I’m not going to sit here and tell you that beef farming is easy. For me, I learn a few new things every day. I learn new things sometimes through bad choices and sometimes going through a routine for the first time. At some point the hard things will become trivial and we can work on improving, refining or simply maintaining our current systems. We didn’t inherit a farm, we are starting one. Nothing is laid out exactly. Right now, we’re building our way of farming tasty beef. We sell beef direct. As a customer, it’s nice to get a glimpse at what you are signing up for. This is where we “took one for the team” and pulled a Faux Filet aside to photograph and taste. A Faux Filet is a Sirloin Steak in England. Brent did a beef breakdown to understand the English equivalents of French beef cuts.
Pleased with the marbling, we warmed the steak, salted it with gros sel and slapped it in a hot, hot pan.
I’m still working on the fry pan shot, but you get the idea.
After a rest, a little pepper and a couple pats of butter we tucked in. We don’t have many beef shots that are cooked. We have more shots of empty, juicy plates. The browning. The butter. The, oh it’s gone. The steak was good, but with each carcass we taste and think. Is this good? Is this tender? Is this memorable? What’s the best steak you remember having? Where were you?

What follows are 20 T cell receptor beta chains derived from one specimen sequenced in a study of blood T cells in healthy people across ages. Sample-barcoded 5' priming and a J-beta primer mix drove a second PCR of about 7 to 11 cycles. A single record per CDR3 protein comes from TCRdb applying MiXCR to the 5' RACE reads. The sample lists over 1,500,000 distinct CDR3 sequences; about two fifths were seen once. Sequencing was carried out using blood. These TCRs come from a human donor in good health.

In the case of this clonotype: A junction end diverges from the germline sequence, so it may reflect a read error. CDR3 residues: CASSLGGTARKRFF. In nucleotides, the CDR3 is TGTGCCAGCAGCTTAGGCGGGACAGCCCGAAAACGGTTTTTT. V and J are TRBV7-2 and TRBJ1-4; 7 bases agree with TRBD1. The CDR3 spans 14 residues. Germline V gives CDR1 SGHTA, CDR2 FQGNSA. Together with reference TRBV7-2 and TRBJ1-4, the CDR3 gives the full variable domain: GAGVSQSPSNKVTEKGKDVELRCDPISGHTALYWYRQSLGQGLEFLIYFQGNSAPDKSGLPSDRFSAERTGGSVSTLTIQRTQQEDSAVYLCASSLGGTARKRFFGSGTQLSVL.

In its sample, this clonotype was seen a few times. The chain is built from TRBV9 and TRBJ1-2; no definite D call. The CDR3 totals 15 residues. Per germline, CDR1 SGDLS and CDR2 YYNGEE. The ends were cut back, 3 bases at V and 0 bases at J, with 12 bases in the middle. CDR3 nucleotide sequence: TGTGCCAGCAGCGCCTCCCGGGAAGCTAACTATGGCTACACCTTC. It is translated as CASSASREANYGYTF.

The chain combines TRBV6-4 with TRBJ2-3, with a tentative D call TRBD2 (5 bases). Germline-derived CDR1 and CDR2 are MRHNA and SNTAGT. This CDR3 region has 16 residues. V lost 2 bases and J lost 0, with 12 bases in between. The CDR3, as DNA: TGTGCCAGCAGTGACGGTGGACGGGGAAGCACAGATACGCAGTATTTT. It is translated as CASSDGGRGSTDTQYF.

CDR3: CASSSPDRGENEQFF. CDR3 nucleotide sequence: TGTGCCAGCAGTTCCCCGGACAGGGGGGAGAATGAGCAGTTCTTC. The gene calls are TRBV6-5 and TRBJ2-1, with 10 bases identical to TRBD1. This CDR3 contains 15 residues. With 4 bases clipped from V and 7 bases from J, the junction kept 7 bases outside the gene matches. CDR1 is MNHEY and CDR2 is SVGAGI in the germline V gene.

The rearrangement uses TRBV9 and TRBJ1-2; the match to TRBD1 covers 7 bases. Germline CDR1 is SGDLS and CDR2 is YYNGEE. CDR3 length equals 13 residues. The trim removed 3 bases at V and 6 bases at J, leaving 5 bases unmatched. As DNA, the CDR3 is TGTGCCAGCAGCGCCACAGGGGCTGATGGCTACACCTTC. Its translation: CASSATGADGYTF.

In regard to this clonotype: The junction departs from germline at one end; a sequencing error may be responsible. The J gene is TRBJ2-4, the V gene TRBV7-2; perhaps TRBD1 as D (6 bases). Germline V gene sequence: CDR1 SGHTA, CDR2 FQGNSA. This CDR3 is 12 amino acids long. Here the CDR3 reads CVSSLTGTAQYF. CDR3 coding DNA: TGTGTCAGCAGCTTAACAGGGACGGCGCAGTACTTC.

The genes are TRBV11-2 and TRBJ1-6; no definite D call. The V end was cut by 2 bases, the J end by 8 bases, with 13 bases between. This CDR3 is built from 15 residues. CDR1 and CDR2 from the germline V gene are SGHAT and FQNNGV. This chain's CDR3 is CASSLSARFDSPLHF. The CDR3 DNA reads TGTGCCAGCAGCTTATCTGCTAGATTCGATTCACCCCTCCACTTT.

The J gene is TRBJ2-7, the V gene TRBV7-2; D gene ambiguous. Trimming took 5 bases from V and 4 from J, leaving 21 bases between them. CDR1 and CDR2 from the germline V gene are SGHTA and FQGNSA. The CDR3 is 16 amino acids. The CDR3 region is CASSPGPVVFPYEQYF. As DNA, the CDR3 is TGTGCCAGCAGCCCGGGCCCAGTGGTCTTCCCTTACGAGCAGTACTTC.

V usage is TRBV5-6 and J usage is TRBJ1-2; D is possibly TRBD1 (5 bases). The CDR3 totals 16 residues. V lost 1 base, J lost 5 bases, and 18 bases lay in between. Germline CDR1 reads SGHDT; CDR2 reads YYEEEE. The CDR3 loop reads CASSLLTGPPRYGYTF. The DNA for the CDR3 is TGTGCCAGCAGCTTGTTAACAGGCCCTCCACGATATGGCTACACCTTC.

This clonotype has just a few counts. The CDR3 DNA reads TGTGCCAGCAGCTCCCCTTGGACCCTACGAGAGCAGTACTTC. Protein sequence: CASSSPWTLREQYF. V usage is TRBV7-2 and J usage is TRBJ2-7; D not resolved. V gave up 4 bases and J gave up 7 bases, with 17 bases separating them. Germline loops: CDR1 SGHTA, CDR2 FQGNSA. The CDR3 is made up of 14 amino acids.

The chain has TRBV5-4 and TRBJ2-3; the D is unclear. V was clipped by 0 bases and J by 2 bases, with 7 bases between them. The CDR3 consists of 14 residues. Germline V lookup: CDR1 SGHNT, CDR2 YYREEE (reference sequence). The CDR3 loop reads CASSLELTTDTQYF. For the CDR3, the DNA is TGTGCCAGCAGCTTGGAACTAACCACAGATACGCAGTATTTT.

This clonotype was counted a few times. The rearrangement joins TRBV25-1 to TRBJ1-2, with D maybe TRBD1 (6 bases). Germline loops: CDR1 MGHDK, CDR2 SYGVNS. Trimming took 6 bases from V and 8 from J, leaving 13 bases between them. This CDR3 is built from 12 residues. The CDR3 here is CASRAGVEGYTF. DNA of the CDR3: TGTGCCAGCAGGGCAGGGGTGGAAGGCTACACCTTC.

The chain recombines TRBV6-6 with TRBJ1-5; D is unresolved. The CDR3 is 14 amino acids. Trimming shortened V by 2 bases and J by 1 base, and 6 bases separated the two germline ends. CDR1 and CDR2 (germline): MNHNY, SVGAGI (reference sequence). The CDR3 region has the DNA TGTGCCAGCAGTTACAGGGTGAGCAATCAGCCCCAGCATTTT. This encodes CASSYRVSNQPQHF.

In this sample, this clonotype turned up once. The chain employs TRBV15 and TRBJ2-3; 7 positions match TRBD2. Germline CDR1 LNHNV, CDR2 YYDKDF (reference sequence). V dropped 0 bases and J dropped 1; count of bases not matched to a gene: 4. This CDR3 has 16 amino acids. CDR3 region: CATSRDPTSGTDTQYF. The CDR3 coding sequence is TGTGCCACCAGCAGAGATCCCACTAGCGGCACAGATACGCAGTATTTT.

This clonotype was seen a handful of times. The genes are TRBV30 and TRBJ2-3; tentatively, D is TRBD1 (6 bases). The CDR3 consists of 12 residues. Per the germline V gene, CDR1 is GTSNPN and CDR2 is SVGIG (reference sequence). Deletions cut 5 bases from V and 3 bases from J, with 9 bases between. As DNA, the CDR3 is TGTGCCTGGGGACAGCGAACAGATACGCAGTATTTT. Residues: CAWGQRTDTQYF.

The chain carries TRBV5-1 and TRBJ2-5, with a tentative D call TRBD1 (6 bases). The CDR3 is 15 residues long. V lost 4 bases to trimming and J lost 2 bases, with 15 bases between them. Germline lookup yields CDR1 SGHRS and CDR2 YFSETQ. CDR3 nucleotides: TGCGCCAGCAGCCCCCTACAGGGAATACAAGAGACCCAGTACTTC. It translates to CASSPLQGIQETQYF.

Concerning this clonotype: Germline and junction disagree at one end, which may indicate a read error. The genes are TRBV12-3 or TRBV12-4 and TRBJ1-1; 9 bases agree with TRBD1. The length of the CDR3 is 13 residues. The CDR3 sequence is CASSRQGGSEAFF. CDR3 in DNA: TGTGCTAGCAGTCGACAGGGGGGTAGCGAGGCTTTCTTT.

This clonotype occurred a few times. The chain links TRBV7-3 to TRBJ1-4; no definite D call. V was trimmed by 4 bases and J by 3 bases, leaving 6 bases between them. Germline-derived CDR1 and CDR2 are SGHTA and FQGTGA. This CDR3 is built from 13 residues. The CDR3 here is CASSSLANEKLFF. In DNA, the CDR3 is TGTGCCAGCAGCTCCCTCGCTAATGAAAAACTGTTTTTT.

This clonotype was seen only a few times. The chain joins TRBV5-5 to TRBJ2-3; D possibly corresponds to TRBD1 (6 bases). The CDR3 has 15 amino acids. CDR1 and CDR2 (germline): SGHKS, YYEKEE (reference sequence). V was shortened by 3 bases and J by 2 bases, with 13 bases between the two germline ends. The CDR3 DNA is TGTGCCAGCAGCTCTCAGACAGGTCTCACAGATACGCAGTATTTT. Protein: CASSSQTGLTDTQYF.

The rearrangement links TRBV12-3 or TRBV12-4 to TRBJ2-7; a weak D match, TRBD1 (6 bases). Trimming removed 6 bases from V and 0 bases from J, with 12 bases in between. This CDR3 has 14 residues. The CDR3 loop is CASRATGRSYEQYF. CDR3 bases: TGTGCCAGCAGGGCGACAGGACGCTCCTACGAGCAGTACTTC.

This is a photo of a happy beef farmer who is pleased with our Faux Filet. Mind you, he moved a very, very large tree off the road yesterday that required a tractor, a heavy chain and a chainsaw ( ManCard™ renewed for another year ) as well as tagged a few calves today ( ManCard™ fidelity points! ). It may be the best cracker he ever ate, but I think the beef we are producing is heading in the right direction.
This is the non-fluffed steak photo. There are potatoes on the plate, but I’m not sure why I bothered.
The barn cat kept the mice and ten-year-old in check while we did our very important photo and tasting work.